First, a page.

The outlook is bleak for patients with untreated or suboptimally treated heart failure (HF). Conversely, optimising management (HF) improves patient survival and reduces hospital admissions. However, standards of care continue to vary, and many HF patients are still not receiving recommended therapy with disease-modifying drugs or specialist input to their care. Outcomes will only improve for all our HF patients if evidence-based clinical guidelines are implemented throughout the NHS.
GPs and practice nurses face many challenges when diagnosing and managing heart failure. This comprehensive supplement reviews all aspects of chronic and acute HF, from epidemiology, through diagnosis, lifestyle interventions, pharmacological and device therapies to implementation of current guidelines.
Evidence-based guidelines offer many options to improve and extend the lives of patients with heart failure (HF). This article reviews current best practice in the management of chronic HF and of acute decompensated HF, and considers recent insights, controversies and innovations in this important field.
Optimising the management of heart failure improves patient survival and reduces hospital admissions. However, standards of care continue to vary, and many HF patients are still not receiving recommended therapy with disease modifying drugs or specialist input to their care. Outcomes will only improve for all HF patients if evidence-based clinical guidelines are implemented throughout the NHS.
Heart failure is an important public health problem that is associated with significant morbidity, mortality and healthcare costs, especially in the over-65s. Despite reductions in HF-related mortality, hospitalisations remain frequent and readmissions continue to rise. It is these admissions to hospital that put a financial strain on the local health economy, and cause stress and anxiety for the patient and supporting family.
Despite advances in management, heart failure (HF) remains a deadly clinical syndrome, with a five-year survival of 58% compared with 93% in the matched general UK population. In this comprehensive supplement, my colleagues provide excellent reviews of all aspects of chronic and acute HF, from epidemiology, through diagnosis, lifestyle interventions, pharmacological and device therapies to implementation of current guidelines. Rather than regurgitating the content of their articles, I would like to pick out some areas worthy of thought and discussion. I will discuss challenges to clinicians in the diagnosis and management of HF, diagnostic use of natriuretic peptides (NPs), newer medical therapies and their future use, device therapies, and implementation of the evidence base into clinical practice.
Heart failure (HF) is a complex clinical syndrome, characterised by symptoms including breathlessness, fatigue, reduced exercise tolerance and fluid retention. Signs and symptoms may be non-specific or difficult to elicit, and some primary healthcare professionals continue to lack confidence in their ability to identify patients with HF. A systematic approach to history-taking, examination and referral aims to help improve the accuracy of the diagnosis and ensure that HF patients are referred for specialist assessment and receive evidence-based therapies.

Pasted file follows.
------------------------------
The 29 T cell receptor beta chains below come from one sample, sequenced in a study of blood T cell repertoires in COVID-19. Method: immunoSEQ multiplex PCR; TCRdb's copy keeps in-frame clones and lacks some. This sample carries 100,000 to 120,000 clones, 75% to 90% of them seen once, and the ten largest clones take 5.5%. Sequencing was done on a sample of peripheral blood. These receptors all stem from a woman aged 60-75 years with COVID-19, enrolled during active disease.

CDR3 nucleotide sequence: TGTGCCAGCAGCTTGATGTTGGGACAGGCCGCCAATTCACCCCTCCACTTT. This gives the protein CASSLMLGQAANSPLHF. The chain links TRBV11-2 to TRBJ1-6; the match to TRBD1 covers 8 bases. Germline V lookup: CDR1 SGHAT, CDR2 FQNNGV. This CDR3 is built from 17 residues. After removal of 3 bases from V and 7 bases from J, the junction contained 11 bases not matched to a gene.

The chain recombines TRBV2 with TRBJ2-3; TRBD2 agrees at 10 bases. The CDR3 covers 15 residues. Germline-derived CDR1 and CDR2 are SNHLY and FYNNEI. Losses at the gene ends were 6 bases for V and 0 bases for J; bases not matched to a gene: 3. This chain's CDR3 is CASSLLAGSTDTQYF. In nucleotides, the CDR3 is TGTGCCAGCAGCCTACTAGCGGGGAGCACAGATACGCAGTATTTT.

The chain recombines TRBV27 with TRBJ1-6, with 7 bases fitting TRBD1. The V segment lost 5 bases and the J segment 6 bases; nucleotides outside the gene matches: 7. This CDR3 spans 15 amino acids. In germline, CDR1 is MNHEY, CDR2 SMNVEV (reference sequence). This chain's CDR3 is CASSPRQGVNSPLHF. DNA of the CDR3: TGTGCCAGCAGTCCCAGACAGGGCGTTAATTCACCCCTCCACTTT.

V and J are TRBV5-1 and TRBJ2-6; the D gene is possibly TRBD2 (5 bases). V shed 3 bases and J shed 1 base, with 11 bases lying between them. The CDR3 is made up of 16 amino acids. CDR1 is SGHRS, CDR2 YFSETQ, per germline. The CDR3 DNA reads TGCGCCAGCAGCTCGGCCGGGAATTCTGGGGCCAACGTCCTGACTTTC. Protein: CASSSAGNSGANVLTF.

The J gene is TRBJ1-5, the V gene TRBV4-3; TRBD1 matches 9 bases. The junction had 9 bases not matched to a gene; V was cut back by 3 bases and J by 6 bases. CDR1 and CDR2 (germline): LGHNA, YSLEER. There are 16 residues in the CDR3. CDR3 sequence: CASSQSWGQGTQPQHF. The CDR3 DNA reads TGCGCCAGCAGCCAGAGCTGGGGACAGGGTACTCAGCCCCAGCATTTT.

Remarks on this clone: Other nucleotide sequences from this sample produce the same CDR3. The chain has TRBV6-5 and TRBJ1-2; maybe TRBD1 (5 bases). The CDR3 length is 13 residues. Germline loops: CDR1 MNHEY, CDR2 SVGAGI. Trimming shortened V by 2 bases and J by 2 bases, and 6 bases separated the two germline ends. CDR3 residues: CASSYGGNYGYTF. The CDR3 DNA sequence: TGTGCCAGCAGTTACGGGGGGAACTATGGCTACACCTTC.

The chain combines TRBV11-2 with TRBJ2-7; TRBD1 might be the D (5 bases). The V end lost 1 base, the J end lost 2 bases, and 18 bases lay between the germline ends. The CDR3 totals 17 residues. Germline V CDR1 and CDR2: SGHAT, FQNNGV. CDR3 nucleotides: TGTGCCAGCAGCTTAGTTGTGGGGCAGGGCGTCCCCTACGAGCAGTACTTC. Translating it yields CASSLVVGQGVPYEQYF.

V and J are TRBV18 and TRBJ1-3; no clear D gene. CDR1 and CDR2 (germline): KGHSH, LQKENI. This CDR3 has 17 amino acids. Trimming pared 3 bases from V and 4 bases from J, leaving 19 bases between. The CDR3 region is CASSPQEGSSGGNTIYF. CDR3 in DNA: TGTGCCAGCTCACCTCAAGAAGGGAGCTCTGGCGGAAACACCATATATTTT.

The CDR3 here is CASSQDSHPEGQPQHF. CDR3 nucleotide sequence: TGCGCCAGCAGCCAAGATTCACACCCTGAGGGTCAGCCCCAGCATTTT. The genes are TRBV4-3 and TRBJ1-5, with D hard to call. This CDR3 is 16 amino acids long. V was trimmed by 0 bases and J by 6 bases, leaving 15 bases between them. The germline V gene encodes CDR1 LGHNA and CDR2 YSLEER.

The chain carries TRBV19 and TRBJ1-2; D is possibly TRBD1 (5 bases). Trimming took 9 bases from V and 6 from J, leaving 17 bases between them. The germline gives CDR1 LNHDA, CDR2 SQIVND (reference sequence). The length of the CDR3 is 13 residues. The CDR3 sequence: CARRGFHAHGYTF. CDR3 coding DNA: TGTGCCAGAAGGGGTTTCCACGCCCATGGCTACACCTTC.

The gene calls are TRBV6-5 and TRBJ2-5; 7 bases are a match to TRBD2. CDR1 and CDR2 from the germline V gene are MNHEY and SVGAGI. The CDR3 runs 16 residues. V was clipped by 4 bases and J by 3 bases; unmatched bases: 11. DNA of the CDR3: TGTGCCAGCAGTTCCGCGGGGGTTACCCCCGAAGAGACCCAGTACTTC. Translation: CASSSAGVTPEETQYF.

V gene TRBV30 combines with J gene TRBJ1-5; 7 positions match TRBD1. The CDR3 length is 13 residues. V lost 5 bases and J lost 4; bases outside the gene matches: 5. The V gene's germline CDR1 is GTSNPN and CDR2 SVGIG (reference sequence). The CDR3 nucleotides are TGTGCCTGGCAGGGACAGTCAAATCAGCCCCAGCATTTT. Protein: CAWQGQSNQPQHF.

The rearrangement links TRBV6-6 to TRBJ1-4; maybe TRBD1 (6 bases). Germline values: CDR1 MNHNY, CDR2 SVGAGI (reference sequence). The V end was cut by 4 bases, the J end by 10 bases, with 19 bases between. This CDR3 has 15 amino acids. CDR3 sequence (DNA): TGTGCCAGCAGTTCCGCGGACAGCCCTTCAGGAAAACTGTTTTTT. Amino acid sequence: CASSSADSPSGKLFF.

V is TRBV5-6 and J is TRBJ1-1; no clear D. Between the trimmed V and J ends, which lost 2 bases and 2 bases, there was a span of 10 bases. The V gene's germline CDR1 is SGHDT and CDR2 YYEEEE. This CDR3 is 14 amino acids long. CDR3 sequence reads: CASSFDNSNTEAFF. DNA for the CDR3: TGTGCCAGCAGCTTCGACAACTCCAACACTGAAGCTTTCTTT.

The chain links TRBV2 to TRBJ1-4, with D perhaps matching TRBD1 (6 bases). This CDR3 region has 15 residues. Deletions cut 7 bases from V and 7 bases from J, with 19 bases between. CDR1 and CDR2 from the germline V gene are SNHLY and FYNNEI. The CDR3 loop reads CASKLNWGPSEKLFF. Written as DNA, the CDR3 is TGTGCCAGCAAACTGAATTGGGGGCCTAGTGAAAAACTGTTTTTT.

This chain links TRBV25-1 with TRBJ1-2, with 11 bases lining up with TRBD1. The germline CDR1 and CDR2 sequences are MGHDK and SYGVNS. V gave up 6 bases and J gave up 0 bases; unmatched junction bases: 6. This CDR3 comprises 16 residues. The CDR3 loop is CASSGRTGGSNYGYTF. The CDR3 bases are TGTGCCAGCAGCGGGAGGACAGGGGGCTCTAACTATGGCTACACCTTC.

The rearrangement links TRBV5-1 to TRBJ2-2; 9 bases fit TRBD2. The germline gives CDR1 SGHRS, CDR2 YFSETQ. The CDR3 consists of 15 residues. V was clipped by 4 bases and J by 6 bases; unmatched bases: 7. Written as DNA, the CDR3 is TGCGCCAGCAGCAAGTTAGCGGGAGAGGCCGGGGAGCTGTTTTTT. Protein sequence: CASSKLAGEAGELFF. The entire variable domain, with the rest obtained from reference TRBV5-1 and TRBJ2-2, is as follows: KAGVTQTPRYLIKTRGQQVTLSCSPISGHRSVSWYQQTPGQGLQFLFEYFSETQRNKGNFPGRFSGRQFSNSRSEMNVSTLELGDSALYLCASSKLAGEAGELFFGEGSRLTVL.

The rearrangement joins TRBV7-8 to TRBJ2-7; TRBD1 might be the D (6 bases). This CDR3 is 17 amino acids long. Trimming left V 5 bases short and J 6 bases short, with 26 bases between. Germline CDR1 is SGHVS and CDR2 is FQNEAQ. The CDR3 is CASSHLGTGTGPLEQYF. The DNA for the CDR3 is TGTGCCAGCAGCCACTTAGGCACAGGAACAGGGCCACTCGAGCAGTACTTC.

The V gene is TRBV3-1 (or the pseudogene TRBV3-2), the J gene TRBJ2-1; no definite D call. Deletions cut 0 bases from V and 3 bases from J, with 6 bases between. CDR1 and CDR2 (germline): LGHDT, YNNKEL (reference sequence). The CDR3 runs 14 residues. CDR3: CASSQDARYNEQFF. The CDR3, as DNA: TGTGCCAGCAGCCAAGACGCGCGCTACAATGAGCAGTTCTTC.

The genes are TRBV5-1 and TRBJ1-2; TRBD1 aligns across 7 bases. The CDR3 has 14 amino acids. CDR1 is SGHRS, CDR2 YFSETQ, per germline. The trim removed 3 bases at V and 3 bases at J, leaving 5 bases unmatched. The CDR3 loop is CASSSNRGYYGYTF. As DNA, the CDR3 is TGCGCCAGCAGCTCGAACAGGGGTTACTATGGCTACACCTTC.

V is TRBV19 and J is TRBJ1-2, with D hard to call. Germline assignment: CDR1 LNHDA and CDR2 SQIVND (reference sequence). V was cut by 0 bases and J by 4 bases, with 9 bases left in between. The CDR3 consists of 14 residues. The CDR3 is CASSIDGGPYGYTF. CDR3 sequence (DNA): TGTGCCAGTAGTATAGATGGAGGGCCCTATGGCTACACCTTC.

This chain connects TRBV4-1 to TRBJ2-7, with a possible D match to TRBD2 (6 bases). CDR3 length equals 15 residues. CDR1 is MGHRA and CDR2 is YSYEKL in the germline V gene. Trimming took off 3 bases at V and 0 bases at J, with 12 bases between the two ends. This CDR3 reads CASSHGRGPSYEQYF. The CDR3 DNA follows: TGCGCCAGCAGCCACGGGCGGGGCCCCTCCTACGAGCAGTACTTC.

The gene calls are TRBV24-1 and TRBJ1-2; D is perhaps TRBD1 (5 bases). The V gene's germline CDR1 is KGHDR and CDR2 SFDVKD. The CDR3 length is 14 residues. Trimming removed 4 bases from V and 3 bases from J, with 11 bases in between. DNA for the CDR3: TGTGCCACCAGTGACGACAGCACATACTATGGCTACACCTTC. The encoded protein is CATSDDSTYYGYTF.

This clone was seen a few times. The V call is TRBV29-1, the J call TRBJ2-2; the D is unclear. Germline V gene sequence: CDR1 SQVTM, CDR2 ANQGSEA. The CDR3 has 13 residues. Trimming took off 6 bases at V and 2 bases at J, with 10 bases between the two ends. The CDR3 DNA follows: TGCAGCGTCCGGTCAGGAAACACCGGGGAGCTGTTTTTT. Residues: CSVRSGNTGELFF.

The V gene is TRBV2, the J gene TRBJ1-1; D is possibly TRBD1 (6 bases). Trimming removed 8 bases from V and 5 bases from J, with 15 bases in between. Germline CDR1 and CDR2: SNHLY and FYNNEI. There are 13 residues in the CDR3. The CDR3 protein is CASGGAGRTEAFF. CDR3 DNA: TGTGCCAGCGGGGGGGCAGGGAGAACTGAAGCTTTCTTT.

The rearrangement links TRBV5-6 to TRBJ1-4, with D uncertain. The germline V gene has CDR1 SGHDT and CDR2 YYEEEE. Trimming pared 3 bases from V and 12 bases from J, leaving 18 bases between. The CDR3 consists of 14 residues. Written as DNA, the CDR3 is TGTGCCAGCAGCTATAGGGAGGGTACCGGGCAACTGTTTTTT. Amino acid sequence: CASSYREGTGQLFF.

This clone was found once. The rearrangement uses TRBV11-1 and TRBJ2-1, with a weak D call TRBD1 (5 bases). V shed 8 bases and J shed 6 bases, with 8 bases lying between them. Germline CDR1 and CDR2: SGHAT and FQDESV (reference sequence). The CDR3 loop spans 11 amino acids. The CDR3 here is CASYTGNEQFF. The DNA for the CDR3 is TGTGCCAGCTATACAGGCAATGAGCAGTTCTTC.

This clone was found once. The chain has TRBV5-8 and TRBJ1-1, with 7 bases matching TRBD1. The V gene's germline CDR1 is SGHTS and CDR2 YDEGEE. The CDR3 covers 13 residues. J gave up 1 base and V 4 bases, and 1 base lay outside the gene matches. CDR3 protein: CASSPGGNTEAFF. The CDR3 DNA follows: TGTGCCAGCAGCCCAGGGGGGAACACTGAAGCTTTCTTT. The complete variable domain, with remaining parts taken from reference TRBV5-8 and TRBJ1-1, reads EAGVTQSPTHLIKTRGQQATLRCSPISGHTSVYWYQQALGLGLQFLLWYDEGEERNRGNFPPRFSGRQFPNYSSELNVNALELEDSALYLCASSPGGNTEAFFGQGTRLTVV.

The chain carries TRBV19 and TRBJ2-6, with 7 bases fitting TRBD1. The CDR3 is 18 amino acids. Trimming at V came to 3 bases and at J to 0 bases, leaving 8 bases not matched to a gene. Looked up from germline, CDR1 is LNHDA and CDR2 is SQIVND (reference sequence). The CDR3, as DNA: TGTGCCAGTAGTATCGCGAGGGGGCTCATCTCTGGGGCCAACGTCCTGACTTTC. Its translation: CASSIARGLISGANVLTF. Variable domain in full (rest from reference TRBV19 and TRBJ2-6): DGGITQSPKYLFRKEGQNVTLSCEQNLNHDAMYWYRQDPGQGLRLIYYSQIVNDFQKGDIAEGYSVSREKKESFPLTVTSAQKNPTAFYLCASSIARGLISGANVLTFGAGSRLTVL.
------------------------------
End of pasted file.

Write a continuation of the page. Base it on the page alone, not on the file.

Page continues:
Chronic heart failure (CHF) continues to be a leading cause of death and readmission to hospital in the UK. Since the availability of specialist CHF services is variable, many patients rely on practice nurses to review their care. The National Institute for Health and Care Excellence (NICE) guidelines have proved very helpful, but are now a cause for confusion as new evidence changes the management of heart failure.
A really useful reference for your practice, this handy Back to Basics tells you all you need to know about heart failure treatments.
Remote monitoring is an emerging model of care in heart failure (HF) which has been shown to be clinically beneficial. In this study, patients were recruited to a new telemonitoring programme after referral to a community HF service. Following enrolment, there was a 58% reduction in the risk of HF admissions (0.71 vs. 0.30 per year, p<0.001). During the programme patients received, on average, nine home visits, eight telephone calls and three clinic appointments per person per year.
Heart failure (HF) imposes a significant burden across the UK, both for patients and the NHS. Optimal management of HF could improve patient outcomes and reduce costs for clinical commissioning groups (CCGs). HF is, however, complex to manage, and despite recent improvements there is evidence of a continuing lack of adherence to guideline recommendations. Enhance HF™ is a tool that supports GPs in optimising the management of HF due to left-ventricular systolic dysfunction to help deliver more costeffective care for patients in their practice.
Since the introduction of the Quality and Outcomes Framework (QOF), GPs have been incentivised to keep a register of patients diagnosed with heart failure (HF). Such registers are only effective if they are audited regularly, since they are likely to contain errors and omissions. GRASP-HF is a new tool designed to help busy practices achieve a systematic approach to the identification, diagnosis and management of patients with HF.